Wherefore 18?

Today I was watching a poetry reading and thinking, “If I ever got in front of a microphone to recite a sonnet, which one would I pick?”

17 is my goto answer because I read it to my wife at our wedding.  Which makes a nice romantic story but it’s not necessarily great for a big crowd.

130 is probably best for a laugh. But I don’t think I could play it for a laugh. I’d end up delivering a lesson on the bigger point.

The thing is, if you had to pick a sonnet that you assume everybody would recognize you’d pick … 18. Right? “Shall I compare thee to a summer’s day” is right up there with “Wherefore art thou Romeo” and “To be or not to be” in the Recognizable Shakespeare Canon.

What I got to wondering is … why? What’s so special about this one, anybody know? I googled around a bit and everybody says the same thing – “It’s beautiful. It’s an example of the form.” and a whole bunch of other stuff that could just as easily refer to #1 or #29 or pick your favorite.

Since the first 17 are generally regarded as the “procreation sonnets”, I wonder if there was a period in teaching this material that the powers that be said, “You know, we really don’t want to talk about that. So let’s skip those.”  Thus making 18 the first one. It’s not that hard to imagine. Once upon a time I learned that Julius Caesar is commonly taught in school not because it coincides with an ancient history curriculum, but because it’s got no sex in it.

Anybody know the actual answer?  I’m often downright hipster when it comes to 18 (“Oh, you know sonnet 18?  That’s so over. Sonnet 153 is where it’s really at.  You probably haven’t heard of it…”) so if there’s a story to go along with why people generally tend to know it, I’d love to spread the word.

 

The Return of Some Guy From New York

You know, it’s easy to forget how long I’ve been doing this.  Going all the way back to 2006 I linked to a podcast called Some Guy From New York. The gimmick was that he’d been sentenced to community service teaching Shakespeare, and he was working his way through the sonnets, analyzing each one.

That was a long time ago, and his is not the first Shakespeare podcast to come and go. But a funny thing happened this time.  Several different people over the years found their way to that post and asked if there was any way to get in touch with the creator.

I do love a challenge.  I was able to contact Jason Pomerantz, the original Some Guy From New York, and asked if he’d like me to re-host the original podcast files for him.

So, I am very happy to present the new home for the original 48 episodes of the Some Guy From New York podcast! Here’s to a whole new audience rediscovering Jason’s excellent work.  Who knows, maybe he’ll be motivated to come out of retirement?

(Still gotta do something about that Yankees hat, though….)

 

Free Sonnet Book Giveaway!

Good news, everybody! A few weeks ago I reviewed Shakespeare’s Sonnets,  Retold by James Anthony.  This is a neat side-by-side modern translation of all the sonnets, which seemed like it would make a nice casual reference book.  Check it out, they even made a trailer:

The good folks at Crown Publishing have provided a copy for me to give away as well!  I want to do this quick, so there’s at least a possibility that the winner will receive their book before Christmas (but I can’t promise anything).  So here’s the game:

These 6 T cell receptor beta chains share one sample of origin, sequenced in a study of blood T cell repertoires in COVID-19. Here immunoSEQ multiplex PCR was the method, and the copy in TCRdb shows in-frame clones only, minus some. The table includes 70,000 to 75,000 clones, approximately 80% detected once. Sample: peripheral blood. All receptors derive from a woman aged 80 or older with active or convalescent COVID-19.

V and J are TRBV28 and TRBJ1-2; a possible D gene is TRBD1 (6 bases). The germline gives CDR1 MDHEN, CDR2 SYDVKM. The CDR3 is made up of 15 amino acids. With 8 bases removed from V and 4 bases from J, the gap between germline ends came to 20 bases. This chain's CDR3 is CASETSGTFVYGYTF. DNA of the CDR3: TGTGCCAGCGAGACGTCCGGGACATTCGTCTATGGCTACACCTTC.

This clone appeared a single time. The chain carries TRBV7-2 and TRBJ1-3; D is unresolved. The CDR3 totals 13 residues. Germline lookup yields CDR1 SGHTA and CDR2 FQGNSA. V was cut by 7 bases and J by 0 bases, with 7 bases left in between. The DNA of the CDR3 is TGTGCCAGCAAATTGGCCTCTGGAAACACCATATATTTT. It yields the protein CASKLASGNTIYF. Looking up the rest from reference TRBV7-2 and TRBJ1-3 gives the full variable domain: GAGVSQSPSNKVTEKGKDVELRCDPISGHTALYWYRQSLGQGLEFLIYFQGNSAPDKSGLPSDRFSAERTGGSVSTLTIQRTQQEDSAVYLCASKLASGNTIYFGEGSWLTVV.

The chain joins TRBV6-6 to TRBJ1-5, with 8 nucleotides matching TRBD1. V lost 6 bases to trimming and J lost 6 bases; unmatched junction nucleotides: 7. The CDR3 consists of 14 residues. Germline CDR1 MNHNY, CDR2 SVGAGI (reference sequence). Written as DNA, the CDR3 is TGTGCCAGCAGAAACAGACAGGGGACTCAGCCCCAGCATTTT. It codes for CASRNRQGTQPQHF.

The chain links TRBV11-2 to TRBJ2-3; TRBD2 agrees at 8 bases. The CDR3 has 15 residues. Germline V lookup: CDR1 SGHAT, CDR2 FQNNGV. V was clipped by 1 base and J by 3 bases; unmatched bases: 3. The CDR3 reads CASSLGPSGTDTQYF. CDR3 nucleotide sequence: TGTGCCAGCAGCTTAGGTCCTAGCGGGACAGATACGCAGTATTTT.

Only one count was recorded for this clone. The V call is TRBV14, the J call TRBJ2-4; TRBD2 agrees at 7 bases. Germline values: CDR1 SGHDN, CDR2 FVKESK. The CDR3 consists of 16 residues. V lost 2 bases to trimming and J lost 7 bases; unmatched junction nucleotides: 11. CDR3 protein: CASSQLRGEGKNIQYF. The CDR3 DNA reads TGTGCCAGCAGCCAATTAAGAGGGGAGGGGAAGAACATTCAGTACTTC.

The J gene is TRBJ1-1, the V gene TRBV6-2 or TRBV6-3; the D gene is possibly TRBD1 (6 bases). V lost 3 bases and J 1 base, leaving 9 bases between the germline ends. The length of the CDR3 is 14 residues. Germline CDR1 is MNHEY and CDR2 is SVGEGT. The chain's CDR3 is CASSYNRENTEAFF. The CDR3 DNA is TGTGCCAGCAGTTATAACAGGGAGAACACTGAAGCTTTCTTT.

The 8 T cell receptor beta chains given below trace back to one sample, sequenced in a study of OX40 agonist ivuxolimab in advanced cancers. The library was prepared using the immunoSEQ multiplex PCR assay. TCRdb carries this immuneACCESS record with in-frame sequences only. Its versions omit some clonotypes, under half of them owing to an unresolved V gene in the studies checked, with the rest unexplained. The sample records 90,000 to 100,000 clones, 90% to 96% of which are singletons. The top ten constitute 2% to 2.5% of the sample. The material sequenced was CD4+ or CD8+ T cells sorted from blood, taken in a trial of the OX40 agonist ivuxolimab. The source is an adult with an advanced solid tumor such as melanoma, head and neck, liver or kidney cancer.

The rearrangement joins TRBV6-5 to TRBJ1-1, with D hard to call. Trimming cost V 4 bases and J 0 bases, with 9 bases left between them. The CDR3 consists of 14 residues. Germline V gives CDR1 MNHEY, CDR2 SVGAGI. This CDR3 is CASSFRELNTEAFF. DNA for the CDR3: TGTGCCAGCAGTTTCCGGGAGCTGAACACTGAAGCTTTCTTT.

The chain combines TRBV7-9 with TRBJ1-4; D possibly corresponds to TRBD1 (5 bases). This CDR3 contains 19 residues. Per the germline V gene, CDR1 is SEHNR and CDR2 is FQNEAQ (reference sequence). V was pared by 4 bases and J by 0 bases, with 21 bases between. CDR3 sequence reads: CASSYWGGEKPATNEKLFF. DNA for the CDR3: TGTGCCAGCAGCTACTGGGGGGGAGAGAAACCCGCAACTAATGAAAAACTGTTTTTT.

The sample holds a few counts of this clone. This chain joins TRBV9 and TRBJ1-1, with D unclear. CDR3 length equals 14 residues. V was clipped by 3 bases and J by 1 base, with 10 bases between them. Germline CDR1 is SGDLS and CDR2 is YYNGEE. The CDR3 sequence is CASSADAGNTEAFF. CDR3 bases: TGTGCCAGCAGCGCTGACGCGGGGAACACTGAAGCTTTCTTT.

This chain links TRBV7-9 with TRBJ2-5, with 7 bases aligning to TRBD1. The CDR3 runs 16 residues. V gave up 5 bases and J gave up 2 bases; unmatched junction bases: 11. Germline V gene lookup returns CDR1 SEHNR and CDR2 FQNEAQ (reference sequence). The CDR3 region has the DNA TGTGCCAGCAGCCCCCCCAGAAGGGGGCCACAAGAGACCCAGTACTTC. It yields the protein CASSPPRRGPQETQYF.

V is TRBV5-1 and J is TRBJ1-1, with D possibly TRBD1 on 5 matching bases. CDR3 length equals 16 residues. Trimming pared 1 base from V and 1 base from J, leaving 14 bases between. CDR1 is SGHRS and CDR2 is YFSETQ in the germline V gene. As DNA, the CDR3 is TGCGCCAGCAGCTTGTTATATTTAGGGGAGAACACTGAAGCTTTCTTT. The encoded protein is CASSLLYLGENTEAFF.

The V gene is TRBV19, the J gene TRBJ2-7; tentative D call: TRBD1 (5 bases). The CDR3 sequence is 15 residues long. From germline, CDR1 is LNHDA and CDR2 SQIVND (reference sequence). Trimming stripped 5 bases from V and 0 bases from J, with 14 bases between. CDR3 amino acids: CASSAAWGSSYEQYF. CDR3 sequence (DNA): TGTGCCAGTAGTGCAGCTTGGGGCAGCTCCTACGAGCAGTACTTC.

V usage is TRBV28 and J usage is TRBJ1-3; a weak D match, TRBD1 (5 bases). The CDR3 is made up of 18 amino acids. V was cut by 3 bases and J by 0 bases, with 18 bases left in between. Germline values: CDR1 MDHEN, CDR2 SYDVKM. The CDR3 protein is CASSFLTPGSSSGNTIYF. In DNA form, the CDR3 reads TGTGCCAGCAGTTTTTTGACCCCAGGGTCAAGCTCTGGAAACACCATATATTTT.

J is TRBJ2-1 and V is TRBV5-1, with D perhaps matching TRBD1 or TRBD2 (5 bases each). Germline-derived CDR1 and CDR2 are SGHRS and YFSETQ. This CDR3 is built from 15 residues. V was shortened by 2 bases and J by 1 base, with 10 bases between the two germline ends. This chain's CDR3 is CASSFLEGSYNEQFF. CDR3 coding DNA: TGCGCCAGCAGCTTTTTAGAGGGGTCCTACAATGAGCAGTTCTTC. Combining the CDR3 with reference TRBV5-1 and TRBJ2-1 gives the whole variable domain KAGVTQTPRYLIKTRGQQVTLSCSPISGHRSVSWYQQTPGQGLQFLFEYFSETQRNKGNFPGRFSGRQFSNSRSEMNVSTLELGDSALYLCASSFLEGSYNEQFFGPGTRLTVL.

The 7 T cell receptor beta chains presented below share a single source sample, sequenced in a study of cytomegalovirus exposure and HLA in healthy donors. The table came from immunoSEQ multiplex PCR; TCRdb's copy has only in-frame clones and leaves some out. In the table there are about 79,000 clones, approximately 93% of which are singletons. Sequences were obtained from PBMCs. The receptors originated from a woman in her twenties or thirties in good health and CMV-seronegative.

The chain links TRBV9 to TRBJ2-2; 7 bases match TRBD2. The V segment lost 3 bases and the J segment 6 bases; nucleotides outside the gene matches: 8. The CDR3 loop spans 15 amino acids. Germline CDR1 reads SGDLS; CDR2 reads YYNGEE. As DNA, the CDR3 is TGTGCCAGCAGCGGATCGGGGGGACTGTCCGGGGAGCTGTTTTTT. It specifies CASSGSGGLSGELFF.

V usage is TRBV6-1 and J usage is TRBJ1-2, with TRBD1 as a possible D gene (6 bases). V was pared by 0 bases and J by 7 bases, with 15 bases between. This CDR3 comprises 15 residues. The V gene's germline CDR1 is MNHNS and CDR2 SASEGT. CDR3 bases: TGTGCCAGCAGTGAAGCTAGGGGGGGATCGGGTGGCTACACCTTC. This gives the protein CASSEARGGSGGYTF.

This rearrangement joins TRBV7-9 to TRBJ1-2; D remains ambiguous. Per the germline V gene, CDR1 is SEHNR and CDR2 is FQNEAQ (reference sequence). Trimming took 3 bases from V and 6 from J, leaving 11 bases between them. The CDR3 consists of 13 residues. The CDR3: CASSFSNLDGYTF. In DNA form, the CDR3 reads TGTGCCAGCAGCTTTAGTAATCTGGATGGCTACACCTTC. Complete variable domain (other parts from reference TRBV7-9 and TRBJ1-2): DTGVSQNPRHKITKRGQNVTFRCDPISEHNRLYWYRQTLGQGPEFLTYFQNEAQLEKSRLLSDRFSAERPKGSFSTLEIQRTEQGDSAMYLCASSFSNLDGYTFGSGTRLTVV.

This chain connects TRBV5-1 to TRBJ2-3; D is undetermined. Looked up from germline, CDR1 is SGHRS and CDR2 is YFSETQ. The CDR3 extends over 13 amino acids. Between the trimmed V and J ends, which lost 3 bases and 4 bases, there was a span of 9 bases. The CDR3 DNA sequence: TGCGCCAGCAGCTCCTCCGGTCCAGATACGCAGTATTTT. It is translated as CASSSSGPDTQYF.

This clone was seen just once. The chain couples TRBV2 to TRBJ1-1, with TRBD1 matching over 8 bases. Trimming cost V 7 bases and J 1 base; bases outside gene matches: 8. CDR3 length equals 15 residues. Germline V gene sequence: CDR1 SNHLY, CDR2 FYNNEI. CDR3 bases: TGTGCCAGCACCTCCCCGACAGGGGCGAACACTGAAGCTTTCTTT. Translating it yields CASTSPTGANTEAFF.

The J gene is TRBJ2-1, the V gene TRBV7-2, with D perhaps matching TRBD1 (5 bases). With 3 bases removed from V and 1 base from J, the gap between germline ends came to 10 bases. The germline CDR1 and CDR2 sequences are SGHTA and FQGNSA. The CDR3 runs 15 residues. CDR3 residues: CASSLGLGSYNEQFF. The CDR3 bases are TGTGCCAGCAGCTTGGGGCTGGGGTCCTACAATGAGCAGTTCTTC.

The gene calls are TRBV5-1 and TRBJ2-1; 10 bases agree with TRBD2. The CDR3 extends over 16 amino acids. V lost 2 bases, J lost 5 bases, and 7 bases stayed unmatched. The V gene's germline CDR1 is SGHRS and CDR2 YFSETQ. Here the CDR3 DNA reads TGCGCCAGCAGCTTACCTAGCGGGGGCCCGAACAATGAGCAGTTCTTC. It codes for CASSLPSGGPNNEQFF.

1. I grabbed a coworker and asked for a random number between 1 and 154.
  2. I’ve taken the final couplet from the sonnet she chose (she didn’t know she was picking a sonnet), and provided the modern translation below.
  3. Tell me which sonnet this is.
  4. Entries accepted via comments on this blog post, or on Facebook.  PLEASE NOTE THAT I WILL NEED TO CONTACT YOU TO GET YOUR ADDRESS IF YOU WIN.
  5. Winner will be chosen randomly from the correct entries.  Do not post spoilers (i.e. copying the text of the actual sonnet if you think you got it right), that will invalidate your entry and I’ll almost certainly remove those comments.
  6. Contest runs until end of day on Friday, November 30.  Like I said, short one. I want to try and turn it around quickly.

Everybody ready?  Here you go!

So learn to read the signs that love can make:
Your eyes will spot my love that’s yours to take.

Just tell me what sonnet that’s from, and make sure that I’ll be able to contact you if you win, and do it all before Saturday.  Good luck!

(P.S. – I reserve the right to correct any mistakes or clarify any ambiguities in the above, blah blah blah formal stuff….)

Review : Shakespeare’s Sonnets, Retold

Translating Shakespeare’s plays into modern text is big business.  Personally I’m not a fan, it reads like one of those documents where somebody went through and hit “thesaurus” on every other word.  You get the gist of the moving the plot forward, but you lose the poetry.

So what about the sonnets? The rules are much more strict.  Keep the number of lines, keep the rhyme pattern, keep the number of syllables, keep it iambic. And keep the same meaning.  Could you do it? Could you do it 154 times?

James Anthony can, and I admit I’m pleasantly surprised and impressed. In Shakespeare’s Sonnets Retold he’s admirably taken up the challenge, and the finished product has the potential to be quite useful, and entertaining along the way.

Modern readers don’t just need help figuring out what Hamlet, Romeo, and Juliet are saying.  The sonnets aren’t exactly the most readable, either.  From fairest creatures we desire increase? What?